“I remember waking up in the middle of the night and saying, ‘A ha! I have an idea,’” he said. “Why not treat him like any dental patient who comes in with missing teeth? Why don’t I create a diagnostic wax up of an eagle beak and do that on my stone model like I would with any dental patient, and then why don’t I copy that like I would for a temporary and create, with dental temporary material, an eagle beak that meets all those criteria, lightweight, biocompatible and easy to modify. The only difference is it doesn’t look like a tooth and it’s a lot larger.”

Making and fitting the beak

Dr. Johnson uses Luxatemp in his practice and knew it had all the criteria he needed to create the beak. Bird beaks are like fingernail material, making it difficult to glue or bond to, Dr. Johnson said. They also grow, making it essential to use a material, like Luxatemp, that is easy to modify or add to when needed.

Using a technique he’d done many times over his more than 20 year career, Dr. Johnson created what he described as a “nicely shaped bird beak” that fit Cyrano “perfectly.” He fabricated the beak in his office and took it to the learning center, where it took him about an hour to fit. To adhere the Luxatemp bird beak part, Dr. Johnson used poster putty rather than glue or screws-an idea he got from the volunteers who had used poster putty to try to fill the beak’s hole.

Not surprisingly, Luxatemp doesn’t come in bird beak yellow, so after Dr. Johnson fitted the beak he had to find a way to change the color so it was a better match. He found his inspiration from a pen and pencil container. A yellow highlighter it held did the trick.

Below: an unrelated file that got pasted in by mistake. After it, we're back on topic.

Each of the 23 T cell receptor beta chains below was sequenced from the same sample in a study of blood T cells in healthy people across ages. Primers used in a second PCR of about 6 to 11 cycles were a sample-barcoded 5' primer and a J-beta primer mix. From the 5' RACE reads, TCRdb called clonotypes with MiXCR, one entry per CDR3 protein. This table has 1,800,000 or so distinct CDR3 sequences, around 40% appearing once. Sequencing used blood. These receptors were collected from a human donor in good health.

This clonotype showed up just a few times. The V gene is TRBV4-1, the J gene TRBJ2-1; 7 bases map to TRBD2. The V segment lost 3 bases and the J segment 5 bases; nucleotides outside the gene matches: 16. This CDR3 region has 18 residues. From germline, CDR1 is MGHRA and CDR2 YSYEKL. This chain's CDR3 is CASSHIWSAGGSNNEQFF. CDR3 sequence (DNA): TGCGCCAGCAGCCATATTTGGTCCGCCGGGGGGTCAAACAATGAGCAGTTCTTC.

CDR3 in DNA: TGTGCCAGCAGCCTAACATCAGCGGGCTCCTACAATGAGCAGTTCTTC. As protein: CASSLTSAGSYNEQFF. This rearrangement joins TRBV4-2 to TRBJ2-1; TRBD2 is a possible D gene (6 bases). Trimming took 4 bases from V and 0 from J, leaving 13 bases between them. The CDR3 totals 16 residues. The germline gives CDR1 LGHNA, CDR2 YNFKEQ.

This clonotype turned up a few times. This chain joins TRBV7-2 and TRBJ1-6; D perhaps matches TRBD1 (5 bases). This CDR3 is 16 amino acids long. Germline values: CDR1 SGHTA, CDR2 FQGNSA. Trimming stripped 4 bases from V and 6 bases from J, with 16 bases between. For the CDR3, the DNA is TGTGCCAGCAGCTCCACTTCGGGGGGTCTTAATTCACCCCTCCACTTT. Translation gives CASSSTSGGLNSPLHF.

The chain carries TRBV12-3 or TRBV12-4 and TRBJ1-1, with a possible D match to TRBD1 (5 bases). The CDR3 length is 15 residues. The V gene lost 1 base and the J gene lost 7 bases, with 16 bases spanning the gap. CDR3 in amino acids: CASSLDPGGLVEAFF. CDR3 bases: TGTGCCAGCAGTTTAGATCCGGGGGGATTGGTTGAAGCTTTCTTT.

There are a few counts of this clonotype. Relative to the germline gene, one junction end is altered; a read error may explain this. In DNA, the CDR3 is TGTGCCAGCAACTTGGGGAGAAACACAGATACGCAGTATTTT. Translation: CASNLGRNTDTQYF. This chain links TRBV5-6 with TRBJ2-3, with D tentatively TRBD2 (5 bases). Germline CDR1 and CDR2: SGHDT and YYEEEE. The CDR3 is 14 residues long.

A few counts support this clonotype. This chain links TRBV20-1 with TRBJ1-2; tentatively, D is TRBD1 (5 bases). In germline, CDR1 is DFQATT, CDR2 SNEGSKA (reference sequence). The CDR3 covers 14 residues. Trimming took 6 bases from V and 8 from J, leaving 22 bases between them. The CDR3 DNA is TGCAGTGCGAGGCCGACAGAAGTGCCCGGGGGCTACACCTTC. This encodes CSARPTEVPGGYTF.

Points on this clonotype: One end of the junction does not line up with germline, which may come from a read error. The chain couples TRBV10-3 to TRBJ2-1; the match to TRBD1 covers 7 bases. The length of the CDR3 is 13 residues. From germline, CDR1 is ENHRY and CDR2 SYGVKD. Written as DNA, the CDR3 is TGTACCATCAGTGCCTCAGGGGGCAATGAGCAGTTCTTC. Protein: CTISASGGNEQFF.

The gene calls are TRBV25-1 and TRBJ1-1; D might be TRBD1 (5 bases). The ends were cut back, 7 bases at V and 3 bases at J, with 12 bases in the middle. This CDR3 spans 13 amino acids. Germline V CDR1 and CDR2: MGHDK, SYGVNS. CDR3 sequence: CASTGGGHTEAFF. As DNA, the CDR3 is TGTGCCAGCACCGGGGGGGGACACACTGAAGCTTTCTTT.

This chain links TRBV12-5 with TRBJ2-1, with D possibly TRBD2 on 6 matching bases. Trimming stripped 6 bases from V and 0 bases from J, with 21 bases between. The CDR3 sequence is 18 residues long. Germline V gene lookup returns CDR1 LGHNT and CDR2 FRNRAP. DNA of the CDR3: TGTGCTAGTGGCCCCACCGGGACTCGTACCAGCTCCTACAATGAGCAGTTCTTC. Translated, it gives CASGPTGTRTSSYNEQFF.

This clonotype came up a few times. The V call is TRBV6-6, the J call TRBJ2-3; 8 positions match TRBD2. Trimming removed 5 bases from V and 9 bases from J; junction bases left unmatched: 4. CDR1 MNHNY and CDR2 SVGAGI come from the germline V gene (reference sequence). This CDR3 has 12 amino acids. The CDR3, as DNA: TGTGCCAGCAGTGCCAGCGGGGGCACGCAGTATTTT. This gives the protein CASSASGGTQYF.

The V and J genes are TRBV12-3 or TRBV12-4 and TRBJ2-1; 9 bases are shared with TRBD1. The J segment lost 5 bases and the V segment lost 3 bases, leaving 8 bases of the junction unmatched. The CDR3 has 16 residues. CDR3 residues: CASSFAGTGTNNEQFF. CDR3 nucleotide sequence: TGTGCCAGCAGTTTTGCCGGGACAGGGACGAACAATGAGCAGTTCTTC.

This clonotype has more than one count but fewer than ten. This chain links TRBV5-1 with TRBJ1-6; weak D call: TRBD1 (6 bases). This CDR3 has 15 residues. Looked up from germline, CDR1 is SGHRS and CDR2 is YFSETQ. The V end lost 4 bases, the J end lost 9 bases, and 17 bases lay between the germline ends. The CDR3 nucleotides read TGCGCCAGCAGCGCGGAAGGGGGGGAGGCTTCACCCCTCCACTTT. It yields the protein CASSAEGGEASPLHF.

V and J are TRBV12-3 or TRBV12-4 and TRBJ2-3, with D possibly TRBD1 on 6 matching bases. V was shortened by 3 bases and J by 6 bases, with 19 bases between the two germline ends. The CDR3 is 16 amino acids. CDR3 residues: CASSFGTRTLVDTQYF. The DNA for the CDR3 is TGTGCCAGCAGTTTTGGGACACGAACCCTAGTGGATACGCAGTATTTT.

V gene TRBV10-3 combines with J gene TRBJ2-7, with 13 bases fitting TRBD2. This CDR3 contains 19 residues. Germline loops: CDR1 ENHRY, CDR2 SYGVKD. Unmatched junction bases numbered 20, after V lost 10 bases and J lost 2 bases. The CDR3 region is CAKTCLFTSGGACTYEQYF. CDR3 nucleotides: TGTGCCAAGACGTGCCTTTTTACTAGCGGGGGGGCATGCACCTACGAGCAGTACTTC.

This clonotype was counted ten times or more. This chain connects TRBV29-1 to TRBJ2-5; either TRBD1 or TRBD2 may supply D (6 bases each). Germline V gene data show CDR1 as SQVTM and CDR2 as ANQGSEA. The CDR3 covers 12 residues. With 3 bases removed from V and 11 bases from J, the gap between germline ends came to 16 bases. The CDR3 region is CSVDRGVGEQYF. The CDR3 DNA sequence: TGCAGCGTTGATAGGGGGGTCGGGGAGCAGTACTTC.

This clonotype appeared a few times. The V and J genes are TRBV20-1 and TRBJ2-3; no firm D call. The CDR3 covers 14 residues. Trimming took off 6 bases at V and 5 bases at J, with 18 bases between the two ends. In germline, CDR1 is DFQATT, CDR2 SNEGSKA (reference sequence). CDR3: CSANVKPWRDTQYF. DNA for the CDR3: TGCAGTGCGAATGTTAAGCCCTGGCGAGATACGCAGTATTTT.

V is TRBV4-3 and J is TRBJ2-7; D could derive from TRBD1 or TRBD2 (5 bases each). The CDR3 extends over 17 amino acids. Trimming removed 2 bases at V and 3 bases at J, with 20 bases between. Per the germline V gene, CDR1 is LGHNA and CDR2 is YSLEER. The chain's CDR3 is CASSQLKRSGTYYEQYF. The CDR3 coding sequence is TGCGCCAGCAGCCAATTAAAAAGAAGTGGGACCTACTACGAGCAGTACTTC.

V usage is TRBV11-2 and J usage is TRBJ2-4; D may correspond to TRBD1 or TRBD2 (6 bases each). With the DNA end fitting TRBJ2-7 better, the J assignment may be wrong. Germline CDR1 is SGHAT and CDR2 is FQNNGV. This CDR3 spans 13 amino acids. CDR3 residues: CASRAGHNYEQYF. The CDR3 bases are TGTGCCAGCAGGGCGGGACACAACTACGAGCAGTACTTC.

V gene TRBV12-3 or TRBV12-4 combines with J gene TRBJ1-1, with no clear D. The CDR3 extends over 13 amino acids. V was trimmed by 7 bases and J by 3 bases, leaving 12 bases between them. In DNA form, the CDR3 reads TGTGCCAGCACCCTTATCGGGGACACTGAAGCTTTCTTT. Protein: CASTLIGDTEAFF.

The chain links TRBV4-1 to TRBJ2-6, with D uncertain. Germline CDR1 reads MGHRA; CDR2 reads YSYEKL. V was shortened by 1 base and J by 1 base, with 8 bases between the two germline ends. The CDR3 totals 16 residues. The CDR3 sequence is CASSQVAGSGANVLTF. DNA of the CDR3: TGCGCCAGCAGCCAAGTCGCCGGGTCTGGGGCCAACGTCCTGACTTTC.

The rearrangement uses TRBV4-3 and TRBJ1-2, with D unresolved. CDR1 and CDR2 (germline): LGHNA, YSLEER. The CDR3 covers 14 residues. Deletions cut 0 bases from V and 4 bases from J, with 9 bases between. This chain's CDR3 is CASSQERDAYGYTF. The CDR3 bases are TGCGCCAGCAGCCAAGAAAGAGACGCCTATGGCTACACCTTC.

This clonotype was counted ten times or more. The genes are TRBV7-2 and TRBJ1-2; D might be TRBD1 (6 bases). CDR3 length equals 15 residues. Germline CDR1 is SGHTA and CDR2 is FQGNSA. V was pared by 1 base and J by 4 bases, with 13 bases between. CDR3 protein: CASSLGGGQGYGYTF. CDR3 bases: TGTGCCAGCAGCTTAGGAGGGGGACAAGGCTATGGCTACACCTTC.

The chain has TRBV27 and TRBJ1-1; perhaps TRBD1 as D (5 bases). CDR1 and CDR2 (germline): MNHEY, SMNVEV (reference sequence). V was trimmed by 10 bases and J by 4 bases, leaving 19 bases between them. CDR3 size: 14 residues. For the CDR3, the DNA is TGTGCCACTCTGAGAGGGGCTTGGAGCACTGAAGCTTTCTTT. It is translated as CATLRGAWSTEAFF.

A happy endin

Dr. Johnson completed the successful repair in early January and said he has seen Cyrano since then. He’s doing well, and his new beak is functioning as it should. To keep it that way, Dr. Johnson will need to visit him every three to four months to slightly modify the beak part as the beak grows.

Cyrano is no longer disfigured, and no longer has to struggle to eat or breath. And all it took was applying a common dental technique in a slightly different way.

“It’s really doing comprehensive dentistry,” Dr. Johnson said of the repair. “It’s just with a different animal with a slightly different shape.”
 

  • Click here for more photos of Cyrano

The new standard

When this repair happened in late December/early January, local and national news outlets took interest in the story. And because of that, Dr. Johnson has received phone calls from other dentists faced with similar situations. They’re all looking for advice, and Dr. Johnson is happy to walk them through the procedure and help as much as possible.

All this from a patient he never expected to have, and wasn’t exactly sure how to treat.  “I had no expectation on how things were going to go. I guess in hind site we didn’t really know how it was going to go, but we’re happy it went as well as it did,” Dr. Johnson said. “We must have hit a home run because the bird is happy and people at the treatment center are very happy. I realized there are a lot of other people out there who have a similar challenge with all sorts of different birds and they don’t know how to do a good bird beak repair. Once people found out what I was doing and that it worked well, people started calling from all over the place to learn what I used and how it worked. And now they’re doing the same thing.”

Renee Knight is a senior editor for DPR. Contact her at rknight@advanstar.com.